I’m a lover not a fighter, and I’ve spent the last 14 years telling him not to fight.  The problem with fighting is that it feels more about the anger, and the hellscape that comes with it.  Sure, there’s a lot of that, there’s much more besides. Nobody can fight all the time, and fighting doesn’t always look like war.  The days, or hours, or minutes you want to lie under a blanket are as essential as the battle cries.  The trouble is, that focussing on the fight, can make you feel like somehow, you’re letting the side down, or sabotaging recovery.

The victory is not in fighting, but in enduring, showing up every day knowing that you have no choice.  The courage is not in fighting cancer but in living with it.  The Beads of Courage is a wonderful organisation that doesn’t give rewards for ‘beating cancer’ but marks every needle, test, tablet, anaesthetic, operation and transfusion.  It’s a visual representation of everything that has been withstood. What counts is not the willingness to fight, but the willingness to stand, with both feet solidly planted, and look cancer in the eye.

The boy who never gave a fuck about stickers, and laughed in the face of health and safety, triumphed.  His ‘fighting’ looked a lot like go-karting, and theme parks, and mini-golf and Halloween parties with friends.  It looked like laughter, sadness, fear, joy and most of all love.  That’s what keeps you going. 

And then he died.  To quote Michael Rosen in his simplest purity, “I loved him very very much but he died anyway.”

In reality, Fred didn’t really stand a chance.  The type of leukaemia he had didn’t respond to chemotherapy and marched on relentlessly, like an unstoppable force.

It was not that he didn’t fight hard enough. It was not that he lacked strength of character, or courage.  It wasn’t because we didn’t have enough faith in him.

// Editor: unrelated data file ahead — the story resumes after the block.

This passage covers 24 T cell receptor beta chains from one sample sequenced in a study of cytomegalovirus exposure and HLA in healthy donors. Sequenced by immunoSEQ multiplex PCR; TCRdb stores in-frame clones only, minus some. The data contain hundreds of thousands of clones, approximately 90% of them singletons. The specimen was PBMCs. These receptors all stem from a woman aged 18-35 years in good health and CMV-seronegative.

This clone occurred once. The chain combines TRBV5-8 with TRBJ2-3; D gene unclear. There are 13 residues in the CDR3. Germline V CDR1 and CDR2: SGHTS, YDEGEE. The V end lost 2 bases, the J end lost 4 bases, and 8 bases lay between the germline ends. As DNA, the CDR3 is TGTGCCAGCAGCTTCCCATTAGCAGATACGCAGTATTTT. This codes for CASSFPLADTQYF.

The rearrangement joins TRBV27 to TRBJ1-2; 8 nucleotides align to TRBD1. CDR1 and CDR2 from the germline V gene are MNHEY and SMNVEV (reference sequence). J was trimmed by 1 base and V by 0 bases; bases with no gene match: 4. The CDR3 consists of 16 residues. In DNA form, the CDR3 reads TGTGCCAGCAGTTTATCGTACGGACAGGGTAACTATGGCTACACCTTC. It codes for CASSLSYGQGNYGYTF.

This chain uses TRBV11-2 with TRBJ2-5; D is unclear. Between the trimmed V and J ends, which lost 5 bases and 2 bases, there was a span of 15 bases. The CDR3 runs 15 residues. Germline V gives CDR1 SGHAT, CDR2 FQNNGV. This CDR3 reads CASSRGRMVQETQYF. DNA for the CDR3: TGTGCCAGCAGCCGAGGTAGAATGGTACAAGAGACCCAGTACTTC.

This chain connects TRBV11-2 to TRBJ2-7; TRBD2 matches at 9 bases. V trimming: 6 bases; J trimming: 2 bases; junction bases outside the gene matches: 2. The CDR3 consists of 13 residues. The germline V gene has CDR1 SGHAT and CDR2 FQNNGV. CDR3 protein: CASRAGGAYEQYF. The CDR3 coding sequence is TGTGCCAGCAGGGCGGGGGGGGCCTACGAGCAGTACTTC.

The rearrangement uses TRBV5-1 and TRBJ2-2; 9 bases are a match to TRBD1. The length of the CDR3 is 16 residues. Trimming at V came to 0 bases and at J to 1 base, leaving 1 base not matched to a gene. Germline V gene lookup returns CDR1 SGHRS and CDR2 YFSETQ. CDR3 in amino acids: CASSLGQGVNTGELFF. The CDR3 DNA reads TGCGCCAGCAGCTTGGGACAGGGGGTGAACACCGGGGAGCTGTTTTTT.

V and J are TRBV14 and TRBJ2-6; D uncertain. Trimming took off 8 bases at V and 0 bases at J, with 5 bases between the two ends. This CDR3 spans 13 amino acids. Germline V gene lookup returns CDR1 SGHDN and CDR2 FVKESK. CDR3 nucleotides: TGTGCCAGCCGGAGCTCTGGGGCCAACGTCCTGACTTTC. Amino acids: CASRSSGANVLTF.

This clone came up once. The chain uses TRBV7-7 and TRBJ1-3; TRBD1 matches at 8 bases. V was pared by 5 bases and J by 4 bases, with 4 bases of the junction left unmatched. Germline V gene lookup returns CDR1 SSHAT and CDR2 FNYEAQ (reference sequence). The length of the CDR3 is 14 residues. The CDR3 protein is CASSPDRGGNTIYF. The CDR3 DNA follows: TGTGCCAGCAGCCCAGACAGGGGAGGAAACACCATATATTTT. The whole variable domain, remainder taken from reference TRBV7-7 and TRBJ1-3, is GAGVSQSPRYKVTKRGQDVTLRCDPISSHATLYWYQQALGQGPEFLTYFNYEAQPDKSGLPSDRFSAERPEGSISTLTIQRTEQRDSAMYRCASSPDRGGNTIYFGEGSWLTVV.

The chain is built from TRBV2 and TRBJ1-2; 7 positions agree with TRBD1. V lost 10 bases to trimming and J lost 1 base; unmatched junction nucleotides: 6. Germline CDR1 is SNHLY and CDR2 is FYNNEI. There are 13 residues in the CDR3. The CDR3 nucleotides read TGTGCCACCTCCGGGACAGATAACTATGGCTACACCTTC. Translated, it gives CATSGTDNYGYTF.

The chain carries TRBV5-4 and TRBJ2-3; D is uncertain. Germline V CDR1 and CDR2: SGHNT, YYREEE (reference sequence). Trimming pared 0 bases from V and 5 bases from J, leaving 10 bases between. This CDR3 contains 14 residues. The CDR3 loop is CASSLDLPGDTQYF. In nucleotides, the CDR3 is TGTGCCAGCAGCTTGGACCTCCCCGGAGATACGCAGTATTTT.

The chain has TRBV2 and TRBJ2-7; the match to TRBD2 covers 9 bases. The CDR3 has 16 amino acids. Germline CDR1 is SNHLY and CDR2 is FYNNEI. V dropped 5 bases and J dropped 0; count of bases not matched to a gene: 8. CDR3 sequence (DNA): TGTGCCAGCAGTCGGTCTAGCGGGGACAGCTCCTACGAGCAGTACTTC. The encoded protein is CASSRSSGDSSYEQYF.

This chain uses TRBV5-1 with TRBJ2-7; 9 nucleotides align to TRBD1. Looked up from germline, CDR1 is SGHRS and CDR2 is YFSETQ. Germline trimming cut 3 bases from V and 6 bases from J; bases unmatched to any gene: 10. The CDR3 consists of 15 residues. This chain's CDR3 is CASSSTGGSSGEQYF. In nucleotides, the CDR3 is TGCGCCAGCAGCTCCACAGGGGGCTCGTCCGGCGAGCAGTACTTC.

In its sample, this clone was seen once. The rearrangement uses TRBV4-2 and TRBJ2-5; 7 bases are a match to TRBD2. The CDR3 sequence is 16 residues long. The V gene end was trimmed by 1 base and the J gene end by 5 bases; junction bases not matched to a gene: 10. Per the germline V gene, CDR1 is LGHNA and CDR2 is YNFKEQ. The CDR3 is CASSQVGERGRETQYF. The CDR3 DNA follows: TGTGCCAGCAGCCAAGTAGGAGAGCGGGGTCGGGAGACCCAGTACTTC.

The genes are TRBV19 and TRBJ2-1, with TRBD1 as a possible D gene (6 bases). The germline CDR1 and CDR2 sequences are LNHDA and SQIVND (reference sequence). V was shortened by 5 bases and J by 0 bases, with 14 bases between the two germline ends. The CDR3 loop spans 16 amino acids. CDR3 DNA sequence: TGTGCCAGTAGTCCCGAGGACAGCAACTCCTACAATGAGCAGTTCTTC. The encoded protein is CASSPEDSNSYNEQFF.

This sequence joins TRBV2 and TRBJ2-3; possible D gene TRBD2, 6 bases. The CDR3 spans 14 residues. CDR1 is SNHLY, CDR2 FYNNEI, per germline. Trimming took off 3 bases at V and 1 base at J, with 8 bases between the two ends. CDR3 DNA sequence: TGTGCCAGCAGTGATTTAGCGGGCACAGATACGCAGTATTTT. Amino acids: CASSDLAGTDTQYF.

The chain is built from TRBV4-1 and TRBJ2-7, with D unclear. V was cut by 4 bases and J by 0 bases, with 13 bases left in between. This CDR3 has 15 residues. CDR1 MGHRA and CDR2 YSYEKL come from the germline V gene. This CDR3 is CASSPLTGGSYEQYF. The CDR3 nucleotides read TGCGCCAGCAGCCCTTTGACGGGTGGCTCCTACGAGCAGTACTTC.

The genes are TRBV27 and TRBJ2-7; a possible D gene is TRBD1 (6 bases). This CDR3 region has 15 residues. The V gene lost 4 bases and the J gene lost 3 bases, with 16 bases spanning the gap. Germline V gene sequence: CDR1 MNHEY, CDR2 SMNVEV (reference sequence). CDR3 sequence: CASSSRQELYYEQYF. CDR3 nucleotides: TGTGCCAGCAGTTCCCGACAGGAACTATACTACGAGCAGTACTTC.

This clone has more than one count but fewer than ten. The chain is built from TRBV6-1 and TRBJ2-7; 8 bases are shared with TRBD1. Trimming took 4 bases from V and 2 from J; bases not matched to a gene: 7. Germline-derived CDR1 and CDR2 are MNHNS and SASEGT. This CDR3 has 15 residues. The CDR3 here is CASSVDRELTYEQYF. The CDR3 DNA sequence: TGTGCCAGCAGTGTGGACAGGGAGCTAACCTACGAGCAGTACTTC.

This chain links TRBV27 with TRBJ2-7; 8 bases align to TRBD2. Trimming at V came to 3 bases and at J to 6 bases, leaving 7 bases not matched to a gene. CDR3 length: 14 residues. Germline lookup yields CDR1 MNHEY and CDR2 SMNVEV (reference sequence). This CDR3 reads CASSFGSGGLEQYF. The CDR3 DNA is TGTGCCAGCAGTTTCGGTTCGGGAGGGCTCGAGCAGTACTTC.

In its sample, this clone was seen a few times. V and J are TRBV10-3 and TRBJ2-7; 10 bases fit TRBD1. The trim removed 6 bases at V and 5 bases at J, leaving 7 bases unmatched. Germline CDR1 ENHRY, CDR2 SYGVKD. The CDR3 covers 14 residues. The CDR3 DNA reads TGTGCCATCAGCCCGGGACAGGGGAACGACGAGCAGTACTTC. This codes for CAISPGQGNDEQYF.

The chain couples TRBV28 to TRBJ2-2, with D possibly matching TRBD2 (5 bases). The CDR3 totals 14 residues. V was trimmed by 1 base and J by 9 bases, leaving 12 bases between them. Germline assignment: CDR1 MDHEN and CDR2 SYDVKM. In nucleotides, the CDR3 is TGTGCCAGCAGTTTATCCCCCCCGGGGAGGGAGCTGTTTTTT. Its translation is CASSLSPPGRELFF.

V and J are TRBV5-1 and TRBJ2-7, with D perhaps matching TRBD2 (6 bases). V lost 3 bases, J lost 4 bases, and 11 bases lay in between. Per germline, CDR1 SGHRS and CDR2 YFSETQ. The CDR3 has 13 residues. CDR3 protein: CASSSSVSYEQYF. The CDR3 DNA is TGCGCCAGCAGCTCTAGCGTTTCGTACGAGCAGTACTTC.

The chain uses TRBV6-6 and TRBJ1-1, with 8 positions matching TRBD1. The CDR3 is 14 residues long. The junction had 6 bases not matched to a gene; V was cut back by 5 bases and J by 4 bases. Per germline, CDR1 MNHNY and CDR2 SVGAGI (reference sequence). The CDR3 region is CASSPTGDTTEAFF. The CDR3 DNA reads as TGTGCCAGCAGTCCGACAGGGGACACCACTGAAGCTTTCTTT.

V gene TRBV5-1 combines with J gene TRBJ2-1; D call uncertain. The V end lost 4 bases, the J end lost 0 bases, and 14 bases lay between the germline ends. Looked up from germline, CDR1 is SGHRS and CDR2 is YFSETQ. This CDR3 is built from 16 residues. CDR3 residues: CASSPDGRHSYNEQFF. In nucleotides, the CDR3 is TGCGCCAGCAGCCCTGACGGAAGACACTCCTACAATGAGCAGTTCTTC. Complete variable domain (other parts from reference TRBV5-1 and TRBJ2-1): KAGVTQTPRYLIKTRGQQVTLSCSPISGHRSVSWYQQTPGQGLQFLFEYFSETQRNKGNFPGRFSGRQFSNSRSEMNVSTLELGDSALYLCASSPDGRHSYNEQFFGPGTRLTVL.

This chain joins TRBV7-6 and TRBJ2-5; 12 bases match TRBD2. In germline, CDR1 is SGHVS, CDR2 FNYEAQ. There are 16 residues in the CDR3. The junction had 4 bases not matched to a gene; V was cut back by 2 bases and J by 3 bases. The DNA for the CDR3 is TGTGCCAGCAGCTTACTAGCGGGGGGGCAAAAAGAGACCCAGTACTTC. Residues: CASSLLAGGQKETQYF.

He didn’t lose his battle, he was taken.  He lost the life he was supposed to have.  A life that was full of hope, and adventure.  We lost our child, our beautiful, kind and gentle child. 

And if there is a fight to be had, it is the fight to rebuild our life without him, to support his brother, now he has no one to fight with.  It is the fight to do whatever we can to make sure other families do not have to endure the same.

We have set up Fred Bennett’s Don’t Look Down Fund to research into cures and kinder treatments for Acute Lymphoblastic Leukaemia.  The name is in honour of his fearless, risk taking approach to his whole being, but also the way he lived with this illness, eyes forward, resolute and pure of heart.

Life with Leukaemia

Carry me home

There are many kinds of mother you can be.  Tiger mother, Alpha, Helicopter.  I’ve never really seen myself as any of them, and certainly tried to avoid a few.  If I had to classify my parenting style, I’d say that I carried stuff.  To give it a festive flavour, if this were a nativity, I’d be the donkey.  I’m actually surprised that ‘donkey mother’ has never caught on.

“Well if He is to bear the burden of the world, he had better be carried by me” – Jeanette Winterson

I carried my children for nine months, and then carried them around for a good while longer. I reckon I can still make a shepherd’s pie one handed and have the physio bills to prove it.  Fred never really liked to be carried much, so from an early age, there I was 10 paces behind him on his scooter carrying the coats, the bags, the snacks.  My husband, on the other hand, continued to carry him to bed each night, until he got so tall his feet nearly reached the floor.

I would collect him from school, only for him to run out and throw his things at me, like I was made of Velcro, before he ran off again. And I’ve been doing it every day since.  I’ve carried school projects, forgotten PE kits, and random sticks, scooters when the terrain got too rough.  I carry the passports, and the sun cream, the gloves and the hats.  I’ve lost count of the times I’ve forced Fred to take a coat, only to be met with “do what you like, you’ll be the one carrying it!”  And reader, I carried it.